above headline might not sound all that interesting at first, wait
until you learn the identities of the inventor, the killer and the
victim. Each one was known for something other than their main
profession, and each one left a lasting legacy that has something to
do with money some 200 years later.
He helped establish the United States
patent office in 1790. Oddly enough, he was originally against the
idea of patents because he considered patents to be an unfair
But that isn't what he was known for.
So who was this inventor?
We'll call him Tom, because his name
His inventions included the swivel
chair, a new type of sundial, the moldboard plow and the cipher
wheel. Among his peers at his main job, he was without equal as an
inventor. Tom also introduced french fries, ice cream, waffles and
macaroni to the United States. In fact, he invented a macaroni
But that isn't what Tom was known for.
So what was his claim to fame? And why does this writer keep asking
all these annoying questions?
Tom has several legacies larger than
his inventions, such as his Monticello estate, serving as our
nation's first patent commissioner, establishing the University of
Virginia, serving as secretary of state and serving as president of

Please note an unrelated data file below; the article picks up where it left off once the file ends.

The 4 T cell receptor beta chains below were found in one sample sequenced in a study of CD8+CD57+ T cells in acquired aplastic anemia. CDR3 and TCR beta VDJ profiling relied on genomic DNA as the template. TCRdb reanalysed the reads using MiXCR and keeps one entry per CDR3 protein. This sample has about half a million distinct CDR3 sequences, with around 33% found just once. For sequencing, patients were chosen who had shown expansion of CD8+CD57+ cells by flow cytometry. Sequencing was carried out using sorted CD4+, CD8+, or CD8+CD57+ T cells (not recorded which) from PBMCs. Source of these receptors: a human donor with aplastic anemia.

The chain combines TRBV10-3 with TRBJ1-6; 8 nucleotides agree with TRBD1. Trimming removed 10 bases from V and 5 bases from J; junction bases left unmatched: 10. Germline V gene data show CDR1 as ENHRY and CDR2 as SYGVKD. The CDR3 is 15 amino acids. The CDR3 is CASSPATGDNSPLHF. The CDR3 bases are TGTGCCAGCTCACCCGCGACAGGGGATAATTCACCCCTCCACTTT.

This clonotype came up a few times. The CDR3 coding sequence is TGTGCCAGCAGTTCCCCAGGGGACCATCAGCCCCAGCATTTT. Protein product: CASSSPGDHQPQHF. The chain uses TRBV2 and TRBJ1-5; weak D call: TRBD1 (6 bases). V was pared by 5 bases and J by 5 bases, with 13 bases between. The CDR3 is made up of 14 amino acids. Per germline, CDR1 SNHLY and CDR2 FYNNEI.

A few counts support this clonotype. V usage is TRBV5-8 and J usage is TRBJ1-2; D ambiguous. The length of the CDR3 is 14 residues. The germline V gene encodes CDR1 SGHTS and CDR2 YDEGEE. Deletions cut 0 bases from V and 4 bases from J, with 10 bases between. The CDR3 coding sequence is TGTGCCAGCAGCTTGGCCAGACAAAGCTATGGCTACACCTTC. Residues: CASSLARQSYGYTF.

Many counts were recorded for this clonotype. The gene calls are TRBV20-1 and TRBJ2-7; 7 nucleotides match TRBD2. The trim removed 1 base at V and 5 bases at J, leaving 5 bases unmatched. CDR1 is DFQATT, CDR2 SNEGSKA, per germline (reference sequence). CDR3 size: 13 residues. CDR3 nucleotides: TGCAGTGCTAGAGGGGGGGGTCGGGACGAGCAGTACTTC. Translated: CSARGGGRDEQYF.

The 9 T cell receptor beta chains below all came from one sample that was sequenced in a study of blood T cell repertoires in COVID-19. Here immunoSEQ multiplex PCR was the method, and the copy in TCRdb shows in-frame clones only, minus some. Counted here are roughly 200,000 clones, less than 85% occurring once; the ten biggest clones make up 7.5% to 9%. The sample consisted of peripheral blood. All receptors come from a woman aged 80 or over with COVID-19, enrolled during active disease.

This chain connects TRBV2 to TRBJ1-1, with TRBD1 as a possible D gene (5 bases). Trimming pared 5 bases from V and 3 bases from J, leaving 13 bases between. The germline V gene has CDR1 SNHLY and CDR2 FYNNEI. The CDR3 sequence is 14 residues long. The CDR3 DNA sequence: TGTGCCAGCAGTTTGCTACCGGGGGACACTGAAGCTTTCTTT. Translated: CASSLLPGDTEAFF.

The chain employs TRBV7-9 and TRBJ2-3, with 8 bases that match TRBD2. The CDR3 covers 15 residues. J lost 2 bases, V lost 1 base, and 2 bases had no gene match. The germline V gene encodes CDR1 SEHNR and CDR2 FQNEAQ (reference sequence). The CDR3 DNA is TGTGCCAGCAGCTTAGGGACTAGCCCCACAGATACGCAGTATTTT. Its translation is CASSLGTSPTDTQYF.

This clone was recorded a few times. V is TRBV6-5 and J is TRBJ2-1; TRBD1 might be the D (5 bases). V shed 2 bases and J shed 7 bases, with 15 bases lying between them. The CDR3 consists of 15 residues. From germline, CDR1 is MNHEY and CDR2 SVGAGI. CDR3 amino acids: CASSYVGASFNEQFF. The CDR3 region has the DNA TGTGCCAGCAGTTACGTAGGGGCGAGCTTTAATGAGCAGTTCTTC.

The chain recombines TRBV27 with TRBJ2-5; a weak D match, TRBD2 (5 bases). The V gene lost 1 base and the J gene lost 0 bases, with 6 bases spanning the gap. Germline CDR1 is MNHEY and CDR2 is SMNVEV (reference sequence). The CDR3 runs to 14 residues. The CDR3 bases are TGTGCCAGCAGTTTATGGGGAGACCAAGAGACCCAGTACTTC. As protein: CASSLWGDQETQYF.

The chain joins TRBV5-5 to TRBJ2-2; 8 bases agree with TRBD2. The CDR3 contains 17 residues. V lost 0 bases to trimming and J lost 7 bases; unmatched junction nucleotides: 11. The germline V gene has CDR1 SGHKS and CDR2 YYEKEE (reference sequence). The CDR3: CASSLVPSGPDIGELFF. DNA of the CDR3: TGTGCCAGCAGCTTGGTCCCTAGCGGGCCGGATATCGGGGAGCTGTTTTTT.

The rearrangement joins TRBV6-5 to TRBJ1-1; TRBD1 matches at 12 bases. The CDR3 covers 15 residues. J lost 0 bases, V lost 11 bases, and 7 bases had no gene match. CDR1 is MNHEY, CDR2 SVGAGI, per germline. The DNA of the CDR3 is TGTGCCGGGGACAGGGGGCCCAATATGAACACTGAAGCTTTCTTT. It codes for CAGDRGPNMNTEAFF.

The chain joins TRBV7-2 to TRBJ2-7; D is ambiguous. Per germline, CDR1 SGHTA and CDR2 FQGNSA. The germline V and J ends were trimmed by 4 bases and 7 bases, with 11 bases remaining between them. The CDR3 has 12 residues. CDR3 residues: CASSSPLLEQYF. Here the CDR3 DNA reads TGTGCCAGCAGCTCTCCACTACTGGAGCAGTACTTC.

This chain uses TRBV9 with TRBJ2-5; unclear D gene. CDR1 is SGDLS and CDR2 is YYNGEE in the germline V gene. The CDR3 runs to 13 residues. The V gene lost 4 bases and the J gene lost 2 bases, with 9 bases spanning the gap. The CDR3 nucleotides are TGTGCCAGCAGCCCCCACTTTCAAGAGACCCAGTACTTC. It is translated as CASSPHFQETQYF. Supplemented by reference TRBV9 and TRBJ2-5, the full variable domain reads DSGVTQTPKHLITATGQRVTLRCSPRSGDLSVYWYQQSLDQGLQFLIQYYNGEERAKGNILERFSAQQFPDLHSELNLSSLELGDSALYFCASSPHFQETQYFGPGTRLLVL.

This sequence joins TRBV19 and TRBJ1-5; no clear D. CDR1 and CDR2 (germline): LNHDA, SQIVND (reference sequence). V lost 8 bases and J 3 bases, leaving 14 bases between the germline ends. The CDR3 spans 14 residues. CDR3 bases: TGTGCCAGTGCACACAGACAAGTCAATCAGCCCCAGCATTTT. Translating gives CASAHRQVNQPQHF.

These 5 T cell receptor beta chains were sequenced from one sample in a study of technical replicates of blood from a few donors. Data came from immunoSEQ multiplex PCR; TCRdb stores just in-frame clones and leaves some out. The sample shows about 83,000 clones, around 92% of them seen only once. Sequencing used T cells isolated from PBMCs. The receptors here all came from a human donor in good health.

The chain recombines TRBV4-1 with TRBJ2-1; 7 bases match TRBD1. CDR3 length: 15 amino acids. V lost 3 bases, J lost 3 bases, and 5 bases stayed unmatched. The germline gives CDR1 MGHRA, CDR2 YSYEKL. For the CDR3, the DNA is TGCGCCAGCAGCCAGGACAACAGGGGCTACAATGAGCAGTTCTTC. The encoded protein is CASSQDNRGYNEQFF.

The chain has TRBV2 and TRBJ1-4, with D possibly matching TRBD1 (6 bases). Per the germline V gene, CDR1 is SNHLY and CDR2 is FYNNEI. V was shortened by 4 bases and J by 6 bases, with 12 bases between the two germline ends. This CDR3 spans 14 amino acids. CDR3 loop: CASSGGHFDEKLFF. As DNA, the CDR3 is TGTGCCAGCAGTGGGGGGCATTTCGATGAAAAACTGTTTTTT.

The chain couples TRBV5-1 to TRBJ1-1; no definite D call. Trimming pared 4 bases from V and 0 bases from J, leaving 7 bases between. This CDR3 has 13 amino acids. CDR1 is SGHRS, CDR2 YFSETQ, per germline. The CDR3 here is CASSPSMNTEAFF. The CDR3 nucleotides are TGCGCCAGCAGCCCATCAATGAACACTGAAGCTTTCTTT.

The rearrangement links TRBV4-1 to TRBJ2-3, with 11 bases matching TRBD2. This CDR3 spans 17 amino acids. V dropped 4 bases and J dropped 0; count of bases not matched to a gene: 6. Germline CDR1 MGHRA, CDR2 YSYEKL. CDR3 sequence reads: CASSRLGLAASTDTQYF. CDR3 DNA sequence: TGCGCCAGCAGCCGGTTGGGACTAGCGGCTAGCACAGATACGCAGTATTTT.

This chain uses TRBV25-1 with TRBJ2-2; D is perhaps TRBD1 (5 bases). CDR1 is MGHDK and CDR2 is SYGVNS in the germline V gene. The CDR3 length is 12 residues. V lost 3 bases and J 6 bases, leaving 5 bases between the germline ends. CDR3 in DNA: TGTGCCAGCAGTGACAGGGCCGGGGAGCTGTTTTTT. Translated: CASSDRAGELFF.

the United States. That's right, Tom is Thomas Jefferson. His name
and image appear on the $2 bill.
the killer who worked for him…
But first, one more annoying question,
and then I'll stop. I promise. Who was the killer who worked for
Thomas Jefferson, our nation's third president?
[to top of second column
in this article]
In 1799 he founded the Bank of the
Manhattan Company, which later merged with another bank to become
Chase Manhattan Bank, but that's not what he is remembered for.
I can't reveal his name just yet
because that would give it away, but he killed a man in a pistol
duel that made headlines at the time. In fact, it caused a national
outrage, as the victim was a signer of the Declaration of
Independence. The man who worked for President Thomas Jefferson and
also founded the company that became Chase Manhattan Bank was
initially indicted for murder, but the charge was later reduced and
he served no prison time. A year later, he finished the job for
which he was elected: serving as Thomas Jefferson's vice president.
That man, of course, is Aaron Burr.
In some duels, the two combatants would
fire their pistols at trees, intentionally missing the other person.
This allowed each person to save face without killing his opponent.
The loser of
that duel, Alexander Hamilton, became regarded as a hero or, as the
NRA once said, "a lousy shot." He went on to have his image placed
on the $10 bill, while Burr's reputation is still tarnished two
Invention Mysteries is written each
week by Paul Niemann. He can be reached at
© Copyright Paul Niemann 2004